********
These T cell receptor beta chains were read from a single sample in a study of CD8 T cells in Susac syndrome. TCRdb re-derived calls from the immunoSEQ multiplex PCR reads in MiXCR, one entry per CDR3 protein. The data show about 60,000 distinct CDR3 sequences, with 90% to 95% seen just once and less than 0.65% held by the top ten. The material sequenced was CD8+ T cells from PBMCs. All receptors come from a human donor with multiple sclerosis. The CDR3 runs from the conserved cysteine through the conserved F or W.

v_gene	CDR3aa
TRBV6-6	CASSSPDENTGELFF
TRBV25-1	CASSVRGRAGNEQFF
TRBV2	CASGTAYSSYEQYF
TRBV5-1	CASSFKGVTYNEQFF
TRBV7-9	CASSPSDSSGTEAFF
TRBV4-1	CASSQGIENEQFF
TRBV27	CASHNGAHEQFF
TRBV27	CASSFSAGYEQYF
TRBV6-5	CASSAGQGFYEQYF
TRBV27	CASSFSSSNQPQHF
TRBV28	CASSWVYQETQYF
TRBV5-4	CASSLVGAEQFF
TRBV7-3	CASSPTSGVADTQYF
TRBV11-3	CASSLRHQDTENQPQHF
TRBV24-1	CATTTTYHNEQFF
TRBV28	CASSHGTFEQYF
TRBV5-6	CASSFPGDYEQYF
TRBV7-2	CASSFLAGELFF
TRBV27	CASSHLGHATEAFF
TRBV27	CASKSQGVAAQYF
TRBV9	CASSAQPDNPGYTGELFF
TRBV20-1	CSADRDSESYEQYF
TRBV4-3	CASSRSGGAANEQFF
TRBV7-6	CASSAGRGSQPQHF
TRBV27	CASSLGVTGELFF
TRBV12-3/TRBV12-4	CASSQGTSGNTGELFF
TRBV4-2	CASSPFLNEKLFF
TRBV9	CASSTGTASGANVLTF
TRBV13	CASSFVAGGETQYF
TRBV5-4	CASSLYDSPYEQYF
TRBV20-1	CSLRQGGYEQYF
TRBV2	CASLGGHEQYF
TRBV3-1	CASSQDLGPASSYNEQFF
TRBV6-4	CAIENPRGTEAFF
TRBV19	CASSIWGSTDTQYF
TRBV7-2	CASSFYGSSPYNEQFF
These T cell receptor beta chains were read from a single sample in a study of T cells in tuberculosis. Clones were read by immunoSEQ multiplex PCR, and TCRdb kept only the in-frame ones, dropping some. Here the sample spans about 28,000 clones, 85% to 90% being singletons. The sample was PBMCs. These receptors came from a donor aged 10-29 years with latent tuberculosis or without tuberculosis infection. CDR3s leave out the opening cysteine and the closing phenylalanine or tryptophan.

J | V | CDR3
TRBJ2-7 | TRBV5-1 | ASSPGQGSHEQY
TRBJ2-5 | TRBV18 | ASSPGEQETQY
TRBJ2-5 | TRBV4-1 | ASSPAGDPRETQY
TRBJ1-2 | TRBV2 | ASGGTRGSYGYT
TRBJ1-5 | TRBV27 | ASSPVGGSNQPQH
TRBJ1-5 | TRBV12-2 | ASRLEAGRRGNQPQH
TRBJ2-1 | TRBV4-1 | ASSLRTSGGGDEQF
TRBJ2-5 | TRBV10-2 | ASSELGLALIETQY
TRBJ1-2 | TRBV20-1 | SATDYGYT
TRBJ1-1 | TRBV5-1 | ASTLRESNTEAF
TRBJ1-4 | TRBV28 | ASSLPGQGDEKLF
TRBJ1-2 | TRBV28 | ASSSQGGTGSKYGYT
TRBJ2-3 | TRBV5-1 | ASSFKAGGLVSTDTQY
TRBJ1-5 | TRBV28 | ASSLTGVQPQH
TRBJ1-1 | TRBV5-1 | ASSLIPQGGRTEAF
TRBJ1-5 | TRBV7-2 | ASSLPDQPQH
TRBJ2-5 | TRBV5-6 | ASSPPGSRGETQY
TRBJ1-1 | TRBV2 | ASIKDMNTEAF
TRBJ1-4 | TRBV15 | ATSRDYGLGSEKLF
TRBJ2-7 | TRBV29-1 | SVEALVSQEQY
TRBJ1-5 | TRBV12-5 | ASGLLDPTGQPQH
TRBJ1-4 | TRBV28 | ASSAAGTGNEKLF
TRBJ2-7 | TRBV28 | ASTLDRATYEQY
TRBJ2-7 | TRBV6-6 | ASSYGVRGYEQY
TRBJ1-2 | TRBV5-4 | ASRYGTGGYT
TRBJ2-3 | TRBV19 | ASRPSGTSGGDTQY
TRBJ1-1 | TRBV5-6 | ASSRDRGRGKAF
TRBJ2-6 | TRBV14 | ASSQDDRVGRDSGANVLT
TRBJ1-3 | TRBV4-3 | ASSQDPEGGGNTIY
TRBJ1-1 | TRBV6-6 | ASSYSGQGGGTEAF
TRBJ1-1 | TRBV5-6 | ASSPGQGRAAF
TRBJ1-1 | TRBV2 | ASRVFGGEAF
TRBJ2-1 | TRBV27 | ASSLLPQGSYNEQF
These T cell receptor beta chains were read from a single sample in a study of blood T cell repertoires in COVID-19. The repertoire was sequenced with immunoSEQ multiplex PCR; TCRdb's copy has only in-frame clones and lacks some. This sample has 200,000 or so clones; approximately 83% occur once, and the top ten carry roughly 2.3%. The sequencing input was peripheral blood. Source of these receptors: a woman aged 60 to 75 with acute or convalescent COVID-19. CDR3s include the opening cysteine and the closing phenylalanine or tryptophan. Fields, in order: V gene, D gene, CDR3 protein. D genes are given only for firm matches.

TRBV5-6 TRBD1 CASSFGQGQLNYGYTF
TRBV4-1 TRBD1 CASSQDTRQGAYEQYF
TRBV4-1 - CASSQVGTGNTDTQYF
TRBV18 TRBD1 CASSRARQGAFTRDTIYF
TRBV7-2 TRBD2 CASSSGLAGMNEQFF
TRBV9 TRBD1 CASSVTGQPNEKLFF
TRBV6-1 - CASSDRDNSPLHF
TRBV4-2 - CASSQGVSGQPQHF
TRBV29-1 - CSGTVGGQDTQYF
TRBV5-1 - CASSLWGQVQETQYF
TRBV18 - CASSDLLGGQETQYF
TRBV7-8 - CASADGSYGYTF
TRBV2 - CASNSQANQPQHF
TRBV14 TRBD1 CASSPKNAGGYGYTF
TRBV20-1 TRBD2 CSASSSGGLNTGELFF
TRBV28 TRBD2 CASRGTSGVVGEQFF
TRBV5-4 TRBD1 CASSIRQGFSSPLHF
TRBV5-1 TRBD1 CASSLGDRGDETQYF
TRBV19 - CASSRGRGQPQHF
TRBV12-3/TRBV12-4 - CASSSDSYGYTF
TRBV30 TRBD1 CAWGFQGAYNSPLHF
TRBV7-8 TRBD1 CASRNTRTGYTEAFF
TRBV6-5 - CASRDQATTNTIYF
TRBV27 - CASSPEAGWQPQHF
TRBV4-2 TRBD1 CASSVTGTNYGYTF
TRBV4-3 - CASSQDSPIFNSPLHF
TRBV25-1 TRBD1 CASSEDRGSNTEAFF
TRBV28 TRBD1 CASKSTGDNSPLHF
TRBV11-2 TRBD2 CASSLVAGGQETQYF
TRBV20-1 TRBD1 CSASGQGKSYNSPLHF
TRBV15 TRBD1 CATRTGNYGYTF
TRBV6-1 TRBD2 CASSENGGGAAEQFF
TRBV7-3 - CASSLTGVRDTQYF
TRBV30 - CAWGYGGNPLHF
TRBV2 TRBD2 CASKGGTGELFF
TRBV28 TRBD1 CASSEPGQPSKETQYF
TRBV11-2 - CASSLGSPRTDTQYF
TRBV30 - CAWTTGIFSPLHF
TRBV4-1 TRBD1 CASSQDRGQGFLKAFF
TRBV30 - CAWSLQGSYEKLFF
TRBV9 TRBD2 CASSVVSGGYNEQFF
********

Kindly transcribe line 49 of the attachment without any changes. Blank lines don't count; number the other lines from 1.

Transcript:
TRBJ1-2 | TRBV20-1 | SATDYGYT